— 523 —
When the variation is to be explaind.
      §27. But after all, the provision of Words is so scanty in respect
of that infinite variety of Thoughts, than Men, wanting Terms to
— 524 —
suit their precise Notions, will, notwithstanding their utmost
caution, be forced often to use the same Word, in somewhat differ-
ent Senses. And though in the continuation of a Discourse, or the
pursuit of an Argument, there be hardly room to digress into a
particular Definition, as often as a Man varies the signification of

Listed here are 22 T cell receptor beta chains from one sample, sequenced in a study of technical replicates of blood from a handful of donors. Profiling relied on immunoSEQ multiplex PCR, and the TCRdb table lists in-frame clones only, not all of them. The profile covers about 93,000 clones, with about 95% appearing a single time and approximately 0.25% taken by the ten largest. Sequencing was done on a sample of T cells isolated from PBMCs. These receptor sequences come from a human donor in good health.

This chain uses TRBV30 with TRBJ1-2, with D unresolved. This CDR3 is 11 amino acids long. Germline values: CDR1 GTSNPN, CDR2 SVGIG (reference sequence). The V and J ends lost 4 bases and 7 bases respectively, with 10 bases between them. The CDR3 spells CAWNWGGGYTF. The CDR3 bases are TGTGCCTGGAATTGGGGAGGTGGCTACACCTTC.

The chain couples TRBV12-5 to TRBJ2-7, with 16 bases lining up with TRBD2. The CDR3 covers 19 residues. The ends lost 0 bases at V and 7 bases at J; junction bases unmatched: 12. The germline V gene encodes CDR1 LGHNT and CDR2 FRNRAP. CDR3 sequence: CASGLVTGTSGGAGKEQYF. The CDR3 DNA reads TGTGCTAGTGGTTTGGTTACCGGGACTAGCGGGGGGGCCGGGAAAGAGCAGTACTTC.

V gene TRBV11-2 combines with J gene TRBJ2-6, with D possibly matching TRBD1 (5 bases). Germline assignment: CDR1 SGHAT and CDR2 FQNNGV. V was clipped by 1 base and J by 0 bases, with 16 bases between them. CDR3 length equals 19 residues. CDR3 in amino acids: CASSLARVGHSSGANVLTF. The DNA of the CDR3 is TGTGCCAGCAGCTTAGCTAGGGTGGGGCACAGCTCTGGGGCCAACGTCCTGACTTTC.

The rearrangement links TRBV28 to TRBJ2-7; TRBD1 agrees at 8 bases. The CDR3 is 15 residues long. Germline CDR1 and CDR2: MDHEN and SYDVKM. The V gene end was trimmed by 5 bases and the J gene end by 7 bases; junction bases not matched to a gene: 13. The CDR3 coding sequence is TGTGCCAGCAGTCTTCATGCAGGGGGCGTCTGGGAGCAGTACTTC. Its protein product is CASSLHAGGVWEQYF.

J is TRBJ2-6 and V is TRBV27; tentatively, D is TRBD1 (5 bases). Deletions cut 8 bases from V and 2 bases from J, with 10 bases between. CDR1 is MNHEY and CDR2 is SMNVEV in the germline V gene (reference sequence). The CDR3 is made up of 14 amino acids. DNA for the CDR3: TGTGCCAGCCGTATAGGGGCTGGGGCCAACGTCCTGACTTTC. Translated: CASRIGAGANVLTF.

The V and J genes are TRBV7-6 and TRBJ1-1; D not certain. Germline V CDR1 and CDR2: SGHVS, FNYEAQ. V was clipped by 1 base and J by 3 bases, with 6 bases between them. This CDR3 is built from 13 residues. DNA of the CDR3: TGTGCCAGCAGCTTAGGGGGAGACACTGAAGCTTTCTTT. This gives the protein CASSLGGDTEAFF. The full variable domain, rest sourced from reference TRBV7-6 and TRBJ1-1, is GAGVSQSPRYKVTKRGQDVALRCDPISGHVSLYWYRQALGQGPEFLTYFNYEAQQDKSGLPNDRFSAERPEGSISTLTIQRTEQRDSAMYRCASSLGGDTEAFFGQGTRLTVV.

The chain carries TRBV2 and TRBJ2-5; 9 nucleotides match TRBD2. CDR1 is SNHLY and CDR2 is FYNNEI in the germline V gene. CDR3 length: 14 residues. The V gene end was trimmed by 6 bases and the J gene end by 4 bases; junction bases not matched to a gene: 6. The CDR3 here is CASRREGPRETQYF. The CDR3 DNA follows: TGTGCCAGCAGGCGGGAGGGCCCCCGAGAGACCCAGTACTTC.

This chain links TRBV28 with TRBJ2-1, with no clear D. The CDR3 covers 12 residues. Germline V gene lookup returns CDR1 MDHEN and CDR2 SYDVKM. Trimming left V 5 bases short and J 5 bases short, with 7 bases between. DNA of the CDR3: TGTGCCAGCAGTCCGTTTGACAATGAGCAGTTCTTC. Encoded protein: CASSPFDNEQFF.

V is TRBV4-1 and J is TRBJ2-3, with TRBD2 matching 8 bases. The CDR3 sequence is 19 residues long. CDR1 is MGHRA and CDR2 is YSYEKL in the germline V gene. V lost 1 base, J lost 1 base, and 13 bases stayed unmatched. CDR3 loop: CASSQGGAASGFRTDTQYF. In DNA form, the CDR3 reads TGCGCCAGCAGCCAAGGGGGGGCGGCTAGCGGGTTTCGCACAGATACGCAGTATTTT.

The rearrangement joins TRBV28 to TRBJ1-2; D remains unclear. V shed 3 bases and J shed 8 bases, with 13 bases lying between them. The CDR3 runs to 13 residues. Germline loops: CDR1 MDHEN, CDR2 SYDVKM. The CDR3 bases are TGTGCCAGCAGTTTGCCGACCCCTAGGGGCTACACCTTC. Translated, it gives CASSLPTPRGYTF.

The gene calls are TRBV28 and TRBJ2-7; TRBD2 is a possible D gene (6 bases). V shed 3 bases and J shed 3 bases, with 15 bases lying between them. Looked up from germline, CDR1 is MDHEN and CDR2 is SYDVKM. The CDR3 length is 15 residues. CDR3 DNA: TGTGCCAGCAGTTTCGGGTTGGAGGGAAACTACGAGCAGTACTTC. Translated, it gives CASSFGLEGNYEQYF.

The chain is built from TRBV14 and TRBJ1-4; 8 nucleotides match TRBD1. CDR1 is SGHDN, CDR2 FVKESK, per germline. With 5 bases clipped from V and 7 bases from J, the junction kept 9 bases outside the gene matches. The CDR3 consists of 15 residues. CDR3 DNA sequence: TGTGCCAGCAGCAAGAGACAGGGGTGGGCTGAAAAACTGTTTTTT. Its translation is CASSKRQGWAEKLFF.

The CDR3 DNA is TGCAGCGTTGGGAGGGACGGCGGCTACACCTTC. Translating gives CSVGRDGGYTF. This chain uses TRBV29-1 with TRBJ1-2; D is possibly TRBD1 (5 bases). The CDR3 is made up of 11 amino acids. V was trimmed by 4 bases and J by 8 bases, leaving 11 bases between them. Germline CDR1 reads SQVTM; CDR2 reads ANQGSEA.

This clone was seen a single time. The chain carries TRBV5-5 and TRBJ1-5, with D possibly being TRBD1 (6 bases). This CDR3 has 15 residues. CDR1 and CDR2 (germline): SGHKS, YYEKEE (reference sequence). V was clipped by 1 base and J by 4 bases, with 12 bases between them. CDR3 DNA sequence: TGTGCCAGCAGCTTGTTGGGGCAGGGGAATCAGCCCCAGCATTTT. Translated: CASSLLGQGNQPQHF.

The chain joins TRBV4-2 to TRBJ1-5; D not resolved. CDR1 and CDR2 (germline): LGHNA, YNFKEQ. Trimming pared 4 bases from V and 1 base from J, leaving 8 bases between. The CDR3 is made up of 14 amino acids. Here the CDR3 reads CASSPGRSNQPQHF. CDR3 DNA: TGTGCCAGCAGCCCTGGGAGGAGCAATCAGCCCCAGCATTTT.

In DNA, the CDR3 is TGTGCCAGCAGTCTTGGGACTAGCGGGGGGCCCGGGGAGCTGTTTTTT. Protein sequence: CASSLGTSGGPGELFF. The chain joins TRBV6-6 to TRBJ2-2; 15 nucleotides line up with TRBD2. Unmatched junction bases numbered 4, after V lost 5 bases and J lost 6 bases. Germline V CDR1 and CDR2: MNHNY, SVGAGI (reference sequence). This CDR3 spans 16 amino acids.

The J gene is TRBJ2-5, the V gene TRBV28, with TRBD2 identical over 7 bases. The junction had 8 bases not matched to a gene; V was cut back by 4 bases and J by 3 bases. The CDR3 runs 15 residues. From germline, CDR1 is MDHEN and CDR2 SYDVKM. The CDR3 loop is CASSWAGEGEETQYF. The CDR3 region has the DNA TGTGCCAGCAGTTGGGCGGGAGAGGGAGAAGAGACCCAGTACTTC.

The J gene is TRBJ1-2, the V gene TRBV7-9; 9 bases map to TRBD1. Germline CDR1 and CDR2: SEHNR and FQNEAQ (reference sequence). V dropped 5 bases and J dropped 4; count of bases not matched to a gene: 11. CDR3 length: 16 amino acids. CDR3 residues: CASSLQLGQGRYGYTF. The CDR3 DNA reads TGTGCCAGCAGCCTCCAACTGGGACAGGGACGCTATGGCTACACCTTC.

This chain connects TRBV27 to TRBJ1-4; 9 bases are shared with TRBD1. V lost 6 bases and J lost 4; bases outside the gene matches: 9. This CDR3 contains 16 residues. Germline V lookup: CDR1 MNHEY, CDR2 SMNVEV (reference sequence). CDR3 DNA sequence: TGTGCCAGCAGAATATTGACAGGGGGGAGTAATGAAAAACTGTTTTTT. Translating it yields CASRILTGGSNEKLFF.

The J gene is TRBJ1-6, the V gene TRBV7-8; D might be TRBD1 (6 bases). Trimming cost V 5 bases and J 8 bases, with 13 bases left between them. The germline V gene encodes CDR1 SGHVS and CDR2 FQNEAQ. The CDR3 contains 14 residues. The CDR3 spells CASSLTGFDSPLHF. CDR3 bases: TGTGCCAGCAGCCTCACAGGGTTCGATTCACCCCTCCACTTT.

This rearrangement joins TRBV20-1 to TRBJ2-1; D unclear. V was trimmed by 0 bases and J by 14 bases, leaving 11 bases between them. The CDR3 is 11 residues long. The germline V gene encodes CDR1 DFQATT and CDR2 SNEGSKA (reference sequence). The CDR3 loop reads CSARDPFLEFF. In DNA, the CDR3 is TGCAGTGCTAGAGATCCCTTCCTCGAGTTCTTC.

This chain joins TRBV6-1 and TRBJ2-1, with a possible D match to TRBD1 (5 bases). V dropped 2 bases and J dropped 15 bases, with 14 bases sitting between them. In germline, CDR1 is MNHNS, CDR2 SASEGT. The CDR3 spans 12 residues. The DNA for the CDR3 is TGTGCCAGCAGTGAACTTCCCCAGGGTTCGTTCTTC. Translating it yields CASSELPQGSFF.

any Term; yet the import of the Discourse will, for the most part,
if there be no designed fallacy, sufficiently lead candid and intelli-
gent Readers, into the true meaning of it: but where that is not
sufficient to guide the Reader, there it concerns the Writer to
explain his meaning, and shew in what sense he there uses that
Term.
Locke Hum III, 11, §27, pp. 523-524